To resolve the question whether Rashad did attempt to file a prior application the ALJ was required to assess her credibility. That assessment must be given great weight. Hudson v. Bowen, 849 F.2d 433, 434 (9th Cir. 1988) (citing Nyman v. Heckler, 779 F.2d 528, 531 (9th Cir. 1985)). The ALJ may, as in other cases where credibility assessments are necessary, disregard self-serving statements if they are unsupported by objective evidence. See Hudson, 849 F.2d at 434 (ALJ free to disregard self-serving statements that cannot be verified in determining whether a claimant has spent or retained excess resources) (citing Taylor v. Heckler, 765 F.2d 872, 876 (9th Cir. 1985)).
We require an explicit credibility finding whenever the claimant's credibility is a critical factor in the Secretary's determination. Lewin v. Schweiker, 654 F.2d 631, 635 (9th Cir. 1981). That finding must be supported by a specific, cogent reason for the disbelief, id. (citing Stuart v. Califano, 443 F. Supp. 842, 848 (W.D. Mo. 1978)), and the testimony may "not be entirely discounted simply because there was a lack of objective findings." Hudson, 849 F.2d at 434-35 (citations omitted).
Rashad contends that the ALJ failed to provide specific cogent reasons for disbelieving her testimony that she attempted to file in 1980. We disagree. Although the ALJ thought it likely that Rashad spoke with a Social Security representative, he did not believe her statement that the representative "would not let me file," because the representative had a "negative reaction" to her extramarital relationship with Brisker.2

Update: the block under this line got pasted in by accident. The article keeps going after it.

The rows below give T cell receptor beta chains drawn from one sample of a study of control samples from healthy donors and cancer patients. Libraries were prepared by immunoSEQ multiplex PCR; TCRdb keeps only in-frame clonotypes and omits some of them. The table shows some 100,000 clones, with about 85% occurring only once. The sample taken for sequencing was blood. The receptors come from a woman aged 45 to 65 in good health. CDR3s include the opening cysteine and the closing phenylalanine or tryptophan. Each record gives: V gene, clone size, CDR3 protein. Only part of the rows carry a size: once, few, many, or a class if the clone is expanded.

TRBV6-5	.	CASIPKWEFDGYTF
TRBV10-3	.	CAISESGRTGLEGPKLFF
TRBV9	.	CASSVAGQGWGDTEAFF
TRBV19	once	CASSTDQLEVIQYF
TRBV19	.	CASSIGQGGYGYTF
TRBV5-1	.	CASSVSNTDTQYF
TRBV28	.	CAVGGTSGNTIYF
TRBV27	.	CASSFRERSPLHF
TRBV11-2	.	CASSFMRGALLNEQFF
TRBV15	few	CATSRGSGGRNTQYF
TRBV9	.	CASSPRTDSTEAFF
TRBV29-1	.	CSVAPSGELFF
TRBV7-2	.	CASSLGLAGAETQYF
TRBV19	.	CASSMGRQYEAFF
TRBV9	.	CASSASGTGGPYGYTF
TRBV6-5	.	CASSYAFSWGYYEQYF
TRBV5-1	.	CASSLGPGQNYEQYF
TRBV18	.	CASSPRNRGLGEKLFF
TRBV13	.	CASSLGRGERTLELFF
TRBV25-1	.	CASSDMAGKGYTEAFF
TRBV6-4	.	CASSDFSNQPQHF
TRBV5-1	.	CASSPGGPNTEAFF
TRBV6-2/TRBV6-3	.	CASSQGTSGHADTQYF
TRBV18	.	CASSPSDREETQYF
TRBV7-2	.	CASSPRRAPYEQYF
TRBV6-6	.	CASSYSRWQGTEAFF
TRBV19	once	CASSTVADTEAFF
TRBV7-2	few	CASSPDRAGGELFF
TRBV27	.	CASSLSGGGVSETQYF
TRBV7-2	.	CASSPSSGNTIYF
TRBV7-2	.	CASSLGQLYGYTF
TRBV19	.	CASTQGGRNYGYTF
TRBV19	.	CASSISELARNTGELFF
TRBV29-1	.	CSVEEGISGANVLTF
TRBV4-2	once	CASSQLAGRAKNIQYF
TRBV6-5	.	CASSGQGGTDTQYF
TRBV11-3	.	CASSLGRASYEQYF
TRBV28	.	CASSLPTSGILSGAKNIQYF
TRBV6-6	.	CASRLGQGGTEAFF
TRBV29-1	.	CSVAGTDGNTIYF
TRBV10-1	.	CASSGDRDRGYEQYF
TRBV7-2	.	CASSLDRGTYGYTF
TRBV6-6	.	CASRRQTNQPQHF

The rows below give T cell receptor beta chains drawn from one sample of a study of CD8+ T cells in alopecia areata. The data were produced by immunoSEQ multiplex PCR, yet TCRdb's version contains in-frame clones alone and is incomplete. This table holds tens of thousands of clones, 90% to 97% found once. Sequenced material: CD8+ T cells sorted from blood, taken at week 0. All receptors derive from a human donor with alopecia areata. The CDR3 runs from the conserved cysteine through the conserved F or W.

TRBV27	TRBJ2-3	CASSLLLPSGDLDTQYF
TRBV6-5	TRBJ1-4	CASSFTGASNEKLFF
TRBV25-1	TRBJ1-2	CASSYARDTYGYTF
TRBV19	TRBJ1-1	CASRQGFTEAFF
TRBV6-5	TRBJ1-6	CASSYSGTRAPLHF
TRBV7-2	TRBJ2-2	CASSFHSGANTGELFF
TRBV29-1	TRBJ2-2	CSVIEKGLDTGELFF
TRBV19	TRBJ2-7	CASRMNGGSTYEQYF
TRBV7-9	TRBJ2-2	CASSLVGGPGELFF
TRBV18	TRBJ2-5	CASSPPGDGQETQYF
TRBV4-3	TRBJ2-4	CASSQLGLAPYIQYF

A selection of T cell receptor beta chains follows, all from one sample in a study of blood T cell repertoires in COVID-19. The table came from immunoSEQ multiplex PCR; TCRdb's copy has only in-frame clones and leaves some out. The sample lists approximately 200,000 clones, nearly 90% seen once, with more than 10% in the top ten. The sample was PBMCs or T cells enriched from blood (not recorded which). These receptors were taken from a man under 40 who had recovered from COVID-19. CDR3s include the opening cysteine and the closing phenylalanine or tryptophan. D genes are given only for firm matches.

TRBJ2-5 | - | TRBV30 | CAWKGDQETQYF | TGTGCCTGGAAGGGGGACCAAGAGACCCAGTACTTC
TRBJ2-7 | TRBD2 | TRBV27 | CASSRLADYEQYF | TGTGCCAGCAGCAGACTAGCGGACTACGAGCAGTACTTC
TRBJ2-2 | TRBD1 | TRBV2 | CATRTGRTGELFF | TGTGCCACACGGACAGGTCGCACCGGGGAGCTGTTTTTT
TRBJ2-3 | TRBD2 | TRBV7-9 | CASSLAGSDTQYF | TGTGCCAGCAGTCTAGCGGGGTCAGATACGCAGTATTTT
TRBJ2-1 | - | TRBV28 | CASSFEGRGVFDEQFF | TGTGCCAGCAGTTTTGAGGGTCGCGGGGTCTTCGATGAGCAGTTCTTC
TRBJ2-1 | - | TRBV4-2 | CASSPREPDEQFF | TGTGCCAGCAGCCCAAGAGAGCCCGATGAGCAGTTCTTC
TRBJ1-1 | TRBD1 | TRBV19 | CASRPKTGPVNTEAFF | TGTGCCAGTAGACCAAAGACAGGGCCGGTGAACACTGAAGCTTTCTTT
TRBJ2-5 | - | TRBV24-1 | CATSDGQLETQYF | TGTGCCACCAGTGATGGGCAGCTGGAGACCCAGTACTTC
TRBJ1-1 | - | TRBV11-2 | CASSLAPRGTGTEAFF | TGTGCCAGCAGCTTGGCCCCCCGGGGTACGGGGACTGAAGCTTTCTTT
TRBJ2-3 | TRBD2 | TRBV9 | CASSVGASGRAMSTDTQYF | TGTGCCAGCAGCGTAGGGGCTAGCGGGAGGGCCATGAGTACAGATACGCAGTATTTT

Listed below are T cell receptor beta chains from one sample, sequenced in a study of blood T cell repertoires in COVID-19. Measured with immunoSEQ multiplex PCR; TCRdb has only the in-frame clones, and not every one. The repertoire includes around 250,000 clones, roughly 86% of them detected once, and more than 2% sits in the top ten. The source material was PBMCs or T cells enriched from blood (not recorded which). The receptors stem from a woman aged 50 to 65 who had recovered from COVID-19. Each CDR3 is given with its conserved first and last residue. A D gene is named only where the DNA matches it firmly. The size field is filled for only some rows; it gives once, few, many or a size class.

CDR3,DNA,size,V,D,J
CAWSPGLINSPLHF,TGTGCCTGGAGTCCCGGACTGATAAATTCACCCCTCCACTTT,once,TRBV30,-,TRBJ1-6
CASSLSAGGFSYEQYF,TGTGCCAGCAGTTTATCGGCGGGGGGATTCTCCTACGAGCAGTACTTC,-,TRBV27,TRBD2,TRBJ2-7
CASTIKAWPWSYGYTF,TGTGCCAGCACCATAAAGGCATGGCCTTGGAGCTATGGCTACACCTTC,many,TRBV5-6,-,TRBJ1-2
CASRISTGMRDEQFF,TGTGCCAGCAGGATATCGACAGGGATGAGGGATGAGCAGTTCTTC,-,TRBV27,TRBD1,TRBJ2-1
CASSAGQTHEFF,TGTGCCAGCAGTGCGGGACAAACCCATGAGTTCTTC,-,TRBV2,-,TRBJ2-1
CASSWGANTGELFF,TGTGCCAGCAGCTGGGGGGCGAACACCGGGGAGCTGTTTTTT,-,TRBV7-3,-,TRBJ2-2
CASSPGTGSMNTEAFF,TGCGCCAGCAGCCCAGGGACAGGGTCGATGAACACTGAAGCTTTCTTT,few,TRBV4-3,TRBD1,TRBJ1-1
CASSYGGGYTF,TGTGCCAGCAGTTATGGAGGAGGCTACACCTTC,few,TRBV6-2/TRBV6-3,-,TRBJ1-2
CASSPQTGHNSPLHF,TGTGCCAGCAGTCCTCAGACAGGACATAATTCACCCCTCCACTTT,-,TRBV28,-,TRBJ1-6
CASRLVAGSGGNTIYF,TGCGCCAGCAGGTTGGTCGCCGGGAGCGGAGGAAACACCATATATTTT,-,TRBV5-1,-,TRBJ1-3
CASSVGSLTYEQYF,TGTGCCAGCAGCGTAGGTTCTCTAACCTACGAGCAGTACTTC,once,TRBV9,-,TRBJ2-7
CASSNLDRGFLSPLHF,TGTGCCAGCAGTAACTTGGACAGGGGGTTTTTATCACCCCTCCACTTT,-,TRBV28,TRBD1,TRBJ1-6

The ALJ made an explicit finding that Rashad's testimony was not credible and he supported it with a specific, cogent reason for his disbelief. He did not credit her testimony because he believed that if she had made an attempt to file in June 1980:
it would have surfaced long prior to the hearing in this manner in some form other than an affidavit by the claimant's mother submitted on the day of the hearing [eight years later]. There simply have been too many opportunities for such evidence to appear if in fact it existed, as this matter has been before the administration, press and civil courts for nearly 10 years.
(January 26, 1988 decision by ALJ at 4).
We find substantial evidence to support the ALJ's finding that Rashad was not credible because, in spite of many opportunities, she failed to allege that she had made an earlier attempt to file until the day of the hearing before the ALJ.3 See Hudson, 849 F.2d at 435 (record supports ALJ's credibility determination); Bilby v. Schweiker, 762 F.2d 716, 718 (9th Cir. 1985) (citing Kail v. Heckler, 722 F.2d 1496, 1497 (9th Cir. 1984)). In her Request for Reconsideration of the original decision awarding benefits from December 1984, she did not allege that she had attempted to file in 1980. Instead, she claimed she was entitled to benefits from 1978 because claimants of Benjamin Taylor, who disappeared with Brisker, had been awarded benefits from 1978.
After the Secretary denied the Request for Reconsideration, Rashad requested a hearing, but did not mention a prior attempt to file in 1980 and checked the box on the Social Security Request for Hearing form that indicated she had no additional evidence to submit. Only on the hearing day did she submit an affidavit and testify that she had made an attempt to file in 1980.